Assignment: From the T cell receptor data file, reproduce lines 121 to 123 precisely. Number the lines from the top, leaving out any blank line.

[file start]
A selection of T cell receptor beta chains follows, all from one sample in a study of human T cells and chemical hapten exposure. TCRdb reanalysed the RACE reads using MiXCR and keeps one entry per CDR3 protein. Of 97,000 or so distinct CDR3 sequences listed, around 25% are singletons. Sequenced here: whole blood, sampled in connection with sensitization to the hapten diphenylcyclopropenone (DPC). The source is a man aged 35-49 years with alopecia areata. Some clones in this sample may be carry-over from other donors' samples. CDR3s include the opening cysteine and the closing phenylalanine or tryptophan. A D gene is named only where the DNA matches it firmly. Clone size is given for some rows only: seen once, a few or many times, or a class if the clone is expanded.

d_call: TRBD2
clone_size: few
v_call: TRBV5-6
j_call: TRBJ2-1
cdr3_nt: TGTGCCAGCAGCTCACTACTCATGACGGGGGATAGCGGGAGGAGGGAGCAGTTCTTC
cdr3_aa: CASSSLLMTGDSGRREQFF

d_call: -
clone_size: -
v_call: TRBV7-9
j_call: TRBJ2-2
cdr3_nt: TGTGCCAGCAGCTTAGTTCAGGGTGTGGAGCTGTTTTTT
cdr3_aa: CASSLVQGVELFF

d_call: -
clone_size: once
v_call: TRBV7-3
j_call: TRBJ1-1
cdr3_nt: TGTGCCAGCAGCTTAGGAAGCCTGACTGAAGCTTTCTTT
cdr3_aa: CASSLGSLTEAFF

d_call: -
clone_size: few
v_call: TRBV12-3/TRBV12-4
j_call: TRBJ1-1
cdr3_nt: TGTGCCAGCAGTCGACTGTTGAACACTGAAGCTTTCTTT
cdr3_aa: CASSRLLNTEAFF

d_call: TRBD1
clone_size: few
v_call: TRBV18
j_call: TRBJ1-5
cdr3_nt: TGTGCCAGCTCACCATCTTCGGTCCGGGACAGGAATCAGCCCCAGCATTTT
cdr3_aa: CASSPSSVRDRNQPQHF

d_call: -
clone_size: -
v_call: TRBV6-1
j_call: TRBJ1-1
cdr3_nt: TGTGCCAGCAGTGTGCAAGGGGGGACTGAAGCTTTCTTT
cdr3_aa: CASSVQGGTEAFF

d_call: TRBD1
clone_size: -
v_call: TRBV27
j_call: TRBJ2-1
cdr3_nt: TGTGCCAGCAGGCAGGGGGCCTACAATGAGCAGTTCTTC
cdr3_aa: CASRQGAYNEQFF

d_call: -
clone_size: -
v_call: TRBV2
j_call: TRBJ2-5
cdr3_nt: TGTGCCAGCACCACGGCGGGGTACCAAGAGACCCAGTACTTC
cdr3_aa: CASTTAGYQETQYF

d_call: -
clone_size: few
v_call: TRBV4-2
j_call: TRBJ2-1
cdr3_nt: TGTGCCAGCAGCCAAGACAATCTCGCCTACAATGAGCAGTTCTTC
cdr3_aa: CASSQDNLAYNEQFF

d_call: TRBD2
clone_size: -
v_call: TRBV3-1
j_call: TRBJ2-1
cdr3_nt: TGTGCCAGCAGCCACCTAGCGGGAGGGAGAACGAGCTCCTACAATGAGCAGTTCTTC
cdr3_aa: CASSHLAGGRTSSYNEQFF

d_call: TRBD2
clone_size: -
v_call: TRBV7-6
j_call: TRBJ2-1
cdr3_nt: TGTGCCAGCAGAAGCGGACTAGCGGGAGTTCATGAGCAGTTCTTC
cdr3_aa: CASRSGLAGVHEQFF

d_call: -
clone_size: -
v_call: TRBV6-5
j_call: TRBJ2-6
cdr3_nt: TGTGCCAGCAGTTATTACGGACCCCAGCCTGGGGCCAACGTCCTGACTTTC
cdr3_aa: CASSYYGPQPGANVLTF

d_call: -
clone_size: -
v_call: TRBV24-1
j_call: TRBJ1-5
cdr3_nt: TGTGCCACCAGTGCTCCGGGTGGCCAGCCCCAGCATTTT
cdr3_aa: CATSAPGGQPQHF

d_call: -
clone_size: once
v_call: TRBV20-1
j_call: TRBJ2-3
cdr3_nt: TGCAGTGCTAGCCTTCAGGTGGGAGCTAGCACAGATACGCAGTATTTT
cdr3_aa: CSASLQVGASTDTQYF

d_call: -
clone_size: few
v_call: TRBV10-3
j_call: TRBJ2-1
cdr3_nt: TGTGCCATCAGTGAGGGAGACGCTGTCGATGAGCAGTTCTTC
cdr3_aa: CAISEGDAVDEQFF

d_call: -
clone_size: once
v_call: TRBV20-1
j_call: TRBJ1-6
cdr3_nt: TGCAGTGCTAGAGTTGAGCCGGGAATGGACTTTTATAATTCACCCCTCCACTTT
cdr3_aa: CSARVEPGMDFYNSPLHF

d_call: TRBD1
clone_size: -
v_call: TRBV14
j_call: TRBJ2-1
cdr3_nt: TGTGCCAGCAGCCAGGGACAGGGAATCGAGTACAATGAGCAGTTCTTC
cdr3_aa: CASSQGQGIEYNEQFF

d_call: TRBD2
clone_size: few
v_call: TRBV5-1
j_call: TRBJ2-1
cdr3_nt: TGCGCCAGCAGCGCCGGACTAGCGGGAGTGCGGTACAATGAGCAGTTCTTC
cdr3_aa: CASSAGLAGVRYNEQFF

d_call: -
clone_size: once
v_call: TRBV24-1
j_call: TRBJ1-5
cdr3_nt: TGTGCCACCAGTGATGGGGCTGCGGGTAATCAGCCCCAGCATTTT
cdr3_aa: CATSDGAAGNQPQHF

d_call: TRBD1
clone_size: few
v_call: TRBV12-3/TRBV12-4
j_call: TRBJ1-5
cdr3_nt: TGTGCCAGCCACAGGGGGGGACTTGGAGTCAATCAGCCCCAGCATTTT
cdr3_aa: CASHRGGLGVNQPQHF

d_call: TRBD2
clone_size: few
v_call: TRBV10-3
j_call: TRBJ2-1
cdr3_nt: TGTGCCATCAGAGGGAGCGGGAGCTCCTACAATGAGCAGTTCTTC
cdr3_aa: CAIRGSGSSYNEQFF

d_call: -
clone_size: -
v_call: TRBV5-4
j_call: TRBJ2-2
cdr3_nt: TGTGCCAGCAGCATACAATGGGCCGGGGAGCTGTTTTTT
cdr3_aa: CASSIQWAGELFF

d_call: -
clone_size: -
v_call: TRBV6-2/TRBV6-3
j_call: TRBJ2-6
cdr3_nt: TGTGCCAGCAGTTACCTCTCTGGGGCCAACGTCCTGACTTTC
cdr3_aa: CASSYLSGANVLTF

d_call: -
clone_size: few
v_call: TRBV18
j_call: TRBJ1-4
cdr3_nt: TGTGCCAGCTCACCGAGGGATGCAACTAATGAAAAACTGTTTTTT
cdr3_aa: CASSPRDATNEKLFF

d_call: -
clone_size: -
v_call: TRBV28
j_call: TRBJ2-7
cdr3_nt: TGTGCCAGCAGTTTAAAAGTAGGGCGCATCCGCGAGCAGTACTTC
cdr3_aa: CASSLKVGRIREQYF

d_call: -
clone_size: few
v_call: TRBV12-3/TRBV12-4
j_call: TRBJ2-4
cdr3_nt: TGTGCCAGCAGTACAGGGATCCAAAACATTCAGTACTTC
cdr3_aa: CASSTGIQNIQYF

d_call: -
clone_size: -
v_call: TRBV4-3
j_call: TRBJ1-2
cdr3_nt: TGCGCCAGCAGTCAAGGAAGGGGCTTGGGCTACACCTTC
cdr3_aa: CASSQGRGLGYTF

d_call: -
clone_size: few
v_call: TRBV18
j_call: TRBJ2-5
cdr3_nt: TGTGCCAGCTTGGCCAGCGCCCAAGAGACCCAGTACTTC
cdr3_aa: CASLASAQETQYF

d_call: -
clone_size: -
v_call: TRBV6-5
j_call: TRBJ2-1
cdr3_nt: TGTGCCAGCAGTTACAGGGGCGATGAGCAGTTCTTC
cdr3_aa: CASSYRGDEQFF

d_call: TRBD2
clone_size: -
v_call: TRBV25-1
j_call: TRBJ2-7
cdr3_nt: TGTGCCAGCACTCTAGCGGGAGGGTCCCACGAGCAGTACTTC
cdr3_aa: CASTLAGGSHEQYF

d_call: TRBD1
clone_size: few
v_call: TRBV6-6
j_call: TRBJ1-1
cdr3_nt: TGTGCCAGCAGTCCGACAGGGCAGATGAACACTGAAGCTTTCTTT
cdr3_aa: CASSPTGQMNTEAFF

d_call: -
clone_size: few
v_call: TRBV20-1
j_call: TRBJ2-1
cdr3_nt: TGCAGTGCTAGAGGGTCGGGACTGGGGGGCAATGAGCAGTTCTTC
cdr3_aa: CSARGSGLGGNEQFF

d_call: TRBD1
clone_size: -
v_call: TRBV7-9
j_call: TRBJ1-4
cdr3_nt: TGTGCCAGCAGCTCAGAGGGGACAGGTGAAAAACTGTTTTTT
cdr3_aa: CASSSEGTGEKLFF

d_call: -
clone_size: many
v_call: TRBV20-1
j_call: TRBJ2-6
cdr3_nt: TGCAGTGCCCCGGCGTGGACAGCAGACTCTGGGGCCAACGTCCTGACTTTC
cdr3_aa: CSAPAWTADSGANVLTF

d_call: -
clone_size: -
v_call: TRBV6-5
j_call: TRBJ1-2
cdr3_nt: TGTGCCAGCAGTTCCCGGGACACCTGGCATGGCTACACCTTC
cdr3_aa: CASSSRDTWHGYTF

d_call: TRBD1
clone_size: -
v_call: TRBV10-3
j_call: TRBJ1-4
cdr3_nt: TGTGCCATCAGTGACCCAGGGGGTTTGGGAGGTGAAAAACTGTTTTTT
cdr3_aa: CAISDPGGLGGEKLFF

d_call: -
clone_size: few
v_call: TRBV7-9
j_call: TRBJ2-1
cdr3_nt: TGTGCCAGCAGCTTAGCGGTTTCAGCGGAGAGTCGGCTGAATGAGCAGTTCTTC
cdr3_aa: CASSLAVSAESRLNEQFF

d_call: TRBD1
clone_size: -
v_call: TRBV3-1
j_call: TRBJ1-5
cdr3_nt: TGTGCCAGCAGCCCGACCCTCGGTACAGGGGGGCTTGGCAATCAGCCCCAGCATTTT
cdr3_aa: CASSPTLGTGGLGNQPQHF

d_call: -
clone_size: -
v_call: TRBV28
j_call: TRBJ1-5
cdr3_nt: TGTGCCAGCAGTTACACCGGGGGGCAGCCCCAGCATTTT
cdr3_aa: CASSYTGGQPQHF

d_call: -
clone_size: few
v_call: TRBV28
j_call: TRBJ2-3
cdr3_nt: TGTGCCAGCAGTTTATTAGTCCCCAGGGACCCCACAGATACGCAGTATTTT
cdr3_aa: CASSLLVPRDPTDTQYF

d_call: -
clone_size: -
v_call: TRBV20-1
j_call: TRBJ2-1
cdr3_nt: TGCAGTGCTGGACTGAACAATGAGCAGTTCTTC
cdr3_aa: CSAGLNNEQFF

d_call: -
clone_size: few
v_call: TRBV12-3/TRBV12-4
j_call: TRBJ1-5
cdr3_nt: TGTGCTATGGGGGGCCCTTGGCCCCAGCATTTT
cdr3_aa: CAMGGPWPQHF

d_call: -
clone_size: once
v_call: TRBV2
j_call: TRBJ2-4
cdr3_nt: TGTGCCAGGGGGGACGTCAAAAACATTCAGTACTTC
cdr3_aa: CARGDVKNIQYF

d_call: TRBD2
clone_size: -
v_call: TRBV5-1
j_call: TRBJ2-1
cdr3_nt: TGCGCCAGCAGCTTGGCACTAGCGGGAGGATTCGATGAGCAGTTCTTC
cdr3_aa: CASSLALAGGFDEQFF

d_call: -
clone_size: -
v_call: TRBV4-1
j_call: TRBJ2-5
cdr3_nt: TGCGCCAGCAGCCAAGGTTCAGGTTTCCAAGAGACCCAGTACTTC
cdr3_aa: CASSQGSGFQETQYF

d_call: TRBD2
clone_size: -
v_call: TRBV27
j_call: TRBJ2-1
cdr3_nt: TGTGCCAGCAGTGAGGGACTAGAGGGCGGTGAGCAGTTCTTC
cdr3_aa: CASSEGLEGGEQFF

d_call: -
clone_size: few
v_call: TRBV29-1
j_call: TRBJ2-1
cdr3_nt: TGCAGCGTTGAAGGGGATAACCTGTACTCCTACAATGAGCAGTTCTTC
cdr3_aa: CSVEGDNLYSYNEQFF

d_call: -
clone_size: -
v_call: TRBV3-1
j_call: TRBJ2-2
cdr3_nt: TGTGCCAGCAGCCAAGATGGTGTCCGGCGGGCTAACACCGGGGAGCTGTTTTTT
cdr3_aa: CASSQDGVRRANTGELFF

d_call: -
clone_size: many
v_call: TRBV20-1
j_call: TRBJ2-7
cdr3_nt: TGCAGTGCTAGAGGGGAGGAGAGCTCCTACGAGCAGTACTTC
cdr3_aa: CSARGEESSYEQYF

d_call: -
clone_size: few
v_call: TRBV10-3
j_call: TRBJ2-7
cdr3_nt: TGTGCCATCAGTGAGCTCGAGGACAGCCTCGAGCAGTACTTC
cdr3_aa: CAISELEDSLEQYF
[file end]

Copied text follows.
cdr3_aa: CASHRGGLGVNQPQHF

d_call: TRBD2
clone_size: few